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Why Igbos need to look beyond Buhari.

We did not support Abubakar because he was a member of the PDP – we endorsed him because he wanted to restructure the country. We have no regrets not supporting Buhari. We are not making any demands from him. A leopard cannot change its spots except there is a miracle. What he cannot do during his first term, you cannot expect him to do that in the second term. His actions, statements, and body language show that he does not mean well for Ndigbo. So, we are not expecting anything from him~ Ohanaeze Ndigbo

With the above excerpt from an interview with the PUNCH Newspapers. National Publicity Secretary of Ohanaeze Ndigbo, Prince Uche Achi-Okpaga affirmed the position of the group that it does not regret supporting Atiku who lost to incumbent President Buhari in the last presidential election.

As an Igbo man gifted with intellect and the ability to write I will never be deterred from critically interrogating these kinds of statements from the apex Igbo socio-cultural group. Having spent over 40 years of my life living in Nigeria I am conscious of the Igbo struggle but I am equally aware that the South East region is not lagging in any UN developmental index in comparison to the other regions. Much of this progress in development is attributable to self-help by a group naturally endowed with the gift of entrepreneurship. However, just like any other Igbo person, I am confounded by the seeming political decline that has pervaded my region lately.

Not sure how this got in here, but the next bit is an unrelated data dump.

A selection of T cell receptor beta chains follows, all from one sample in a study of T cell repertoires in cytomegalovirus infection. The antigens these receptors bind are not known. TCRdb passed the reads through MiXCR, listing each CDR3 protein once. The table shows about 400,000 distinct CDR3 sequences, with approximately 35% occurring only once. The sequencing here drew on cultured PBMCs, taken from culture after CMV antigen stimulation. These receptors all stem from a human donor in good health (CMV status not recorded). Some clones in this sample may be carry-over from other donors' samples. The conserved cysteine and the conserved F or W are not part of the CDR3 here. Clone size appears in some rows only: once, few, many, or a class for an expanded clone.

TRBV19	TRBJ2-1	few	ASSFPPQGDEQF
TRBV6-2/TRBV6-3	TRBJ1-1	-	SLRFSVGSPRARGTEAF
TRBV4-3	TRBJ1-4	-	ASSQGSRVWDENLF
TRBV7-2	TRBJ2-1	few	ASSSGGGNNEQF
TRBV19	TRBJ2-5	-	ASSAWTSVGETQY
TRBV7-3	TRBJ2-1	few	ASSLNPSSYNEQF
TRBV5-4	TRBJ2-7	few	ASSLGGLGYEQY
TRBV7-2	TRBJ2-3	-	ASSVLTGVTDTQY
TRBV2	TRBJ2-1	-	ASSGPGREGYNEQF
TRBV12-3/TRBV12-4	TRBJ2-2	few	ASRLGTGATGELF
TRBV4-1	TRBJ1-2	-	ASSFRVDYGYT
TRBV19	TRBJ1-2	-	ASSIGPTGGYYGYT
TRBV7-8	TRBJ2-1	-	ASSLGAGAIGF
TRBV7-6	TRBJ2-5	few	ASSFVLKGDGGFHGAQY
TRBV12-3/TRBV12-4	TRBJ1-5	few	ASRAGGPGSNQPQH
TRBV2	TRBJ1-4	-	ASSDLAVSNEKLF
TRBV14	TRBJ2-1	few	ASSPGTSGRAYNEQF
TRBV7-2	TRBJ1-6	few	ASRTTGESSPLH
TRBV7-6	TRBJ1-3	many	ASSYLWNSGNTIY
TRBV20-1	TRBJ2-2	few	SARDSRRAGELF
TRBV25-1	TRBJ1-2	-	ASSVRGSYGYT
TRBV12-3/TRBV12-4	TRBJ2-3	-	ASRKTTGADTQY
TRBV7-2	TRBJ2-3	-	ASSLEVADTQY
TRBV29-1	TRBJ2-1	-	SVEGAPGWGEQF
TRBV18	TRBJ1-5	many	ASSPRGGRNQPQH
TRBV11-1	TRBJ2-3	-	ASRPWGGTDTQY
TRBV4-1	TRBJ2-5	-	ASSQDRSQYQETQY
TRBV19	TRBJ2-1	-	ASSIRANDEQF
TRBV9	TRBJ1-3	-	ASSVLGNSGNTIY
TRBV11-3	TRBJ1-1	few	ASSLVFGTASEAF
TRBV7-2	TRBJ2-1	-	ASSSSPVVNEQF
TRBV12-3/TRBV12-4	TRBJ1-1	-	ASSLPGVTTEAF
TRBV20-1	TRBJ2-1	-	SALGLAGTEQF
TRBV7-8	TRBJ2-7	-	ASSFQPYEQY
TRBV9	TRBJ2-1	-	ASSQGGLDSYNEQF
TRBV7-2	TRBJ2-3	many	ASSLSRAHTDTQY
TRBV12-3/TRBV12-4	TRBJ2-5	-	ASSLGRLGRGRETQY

There is an age long position held by many that the dearth of visionary leadership among the Igbo elite as typified by Ohaneze’s statement above is responsible for the current quandary. But then leaders are part of the people, they did not just drop from Mars, so followership is also part and parcel of the problem.

Take for example the unfortunate events that transpired in Vice President Osinbajo’s polling unit in VGC. The gentle pastor — who was once the toast of our people during Buhari’s long absence — was said to have been jeered by a small crowd comprising mainly of Igbo residents as he arrived to cast his vote. Some even popped champagne while passing snide remarks that the Vice President shouldn’t have bothered coming to perform his civic duty since Atiku’s victory was already assured.

It is not that we do not have the right to a choice. No, far from it. Neither is it that we do not have the prerogative of casting block votes for our choice. The problem is that fatal flaw which the legendary Chinua Achebe described in his book “There Was A Country” as “the dangers of hubris, overweening pride, and thoughtlessness, which invite envy and hatred or even worse, that can obsess the mind with material success and dispose it to all kinds of crude showiness”. 

We can agree that Nigerians have different SI units for measuring societal ills. Depending on the tribe, religion or party what may be deplorable to Emeka could be acceptable to Ayo and perhaps even commendable to Shehu and vice versa. But surely there cannot be a worse evocation of the Achebe’s lamentation as depicted by the few Igbo delinquents at that VGC polling unit. The Vice President deserves our respect even if we dislike him, his principal or his party.